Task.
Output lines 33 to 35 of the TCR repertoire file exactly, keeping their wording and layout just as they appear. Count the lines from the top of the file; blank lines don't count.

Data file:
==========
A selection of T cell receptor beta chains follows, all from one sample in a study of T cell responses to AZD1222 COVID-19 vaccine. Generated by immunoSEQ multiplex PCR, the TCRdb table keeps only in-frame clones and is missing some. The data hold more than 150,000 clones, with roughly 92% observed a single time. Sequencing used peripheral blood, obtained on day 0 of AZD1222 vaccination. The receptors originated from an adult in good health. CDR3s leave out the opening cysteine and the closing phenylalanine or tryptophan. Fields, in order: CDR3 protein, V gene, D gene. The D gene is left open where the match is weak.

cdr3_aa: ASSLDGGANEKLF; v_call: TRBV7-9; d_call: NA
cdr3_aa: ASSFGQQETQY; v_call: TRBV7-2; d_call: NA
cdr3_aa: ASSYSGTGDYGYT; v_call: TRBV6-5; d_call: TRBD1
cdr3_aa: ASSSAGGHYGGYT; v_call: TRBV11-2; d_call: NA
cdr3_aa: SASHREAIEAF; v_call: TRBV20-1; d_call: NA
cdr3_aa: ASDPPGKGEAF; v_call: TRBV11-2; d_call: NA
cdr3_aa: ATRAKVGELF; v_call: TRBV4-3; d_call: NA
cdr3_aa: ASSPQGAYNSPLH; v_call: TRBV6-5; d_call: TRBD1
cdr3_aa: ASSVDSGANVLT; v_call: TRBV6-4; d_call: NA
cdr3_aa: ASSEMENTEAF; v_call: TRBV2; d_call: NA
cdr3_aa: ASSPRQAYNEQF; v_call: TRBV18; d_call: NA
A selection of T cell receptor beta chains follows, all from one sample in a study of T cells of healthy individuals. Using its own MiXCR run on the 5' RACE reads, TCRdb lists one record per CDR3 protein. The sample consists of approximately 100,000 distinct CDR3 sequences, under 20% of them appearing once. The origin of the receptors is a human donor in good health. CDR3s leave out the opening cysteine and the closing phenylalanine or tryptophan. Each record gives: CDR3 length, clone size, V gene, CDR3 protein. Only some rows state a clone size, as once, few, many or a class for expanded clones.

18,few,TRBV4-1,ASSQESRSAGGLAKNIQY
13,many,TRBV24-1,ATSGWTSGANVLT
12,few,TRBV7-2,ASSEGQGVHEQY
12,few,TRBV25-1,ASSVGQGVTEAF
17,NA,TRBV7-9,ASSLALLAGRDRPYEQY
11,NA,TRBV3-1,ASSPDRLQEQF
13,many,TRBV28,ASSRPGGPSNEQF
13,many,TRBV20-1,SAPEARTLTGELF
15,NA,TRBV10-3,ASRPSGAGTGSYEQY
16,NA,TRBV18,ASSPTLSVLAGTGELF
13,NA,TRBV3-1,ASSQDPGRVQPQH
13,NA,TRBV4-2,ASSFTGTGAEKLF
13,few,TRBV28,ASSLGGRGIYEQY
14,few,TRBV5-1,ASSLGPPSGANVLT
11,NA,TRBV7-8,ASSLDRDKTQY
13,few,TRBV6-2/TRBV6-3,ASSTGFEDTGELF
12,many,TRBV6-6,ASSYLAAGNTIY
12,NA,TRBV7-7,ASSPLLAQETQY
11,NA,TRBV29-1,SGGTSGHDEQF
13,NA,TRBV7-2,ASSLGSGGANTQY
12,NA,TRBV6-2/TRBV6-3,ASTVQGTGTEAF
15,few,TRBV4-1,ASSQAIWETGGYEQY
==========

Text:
13,NA,TRBV7-2,ASSLGSGGANTQY
12,NA,TRBV6-2/TRBV6-3,ASTVQGTGTEAF
15,few,TRBV4-1,ASSQAIWETGGYEQY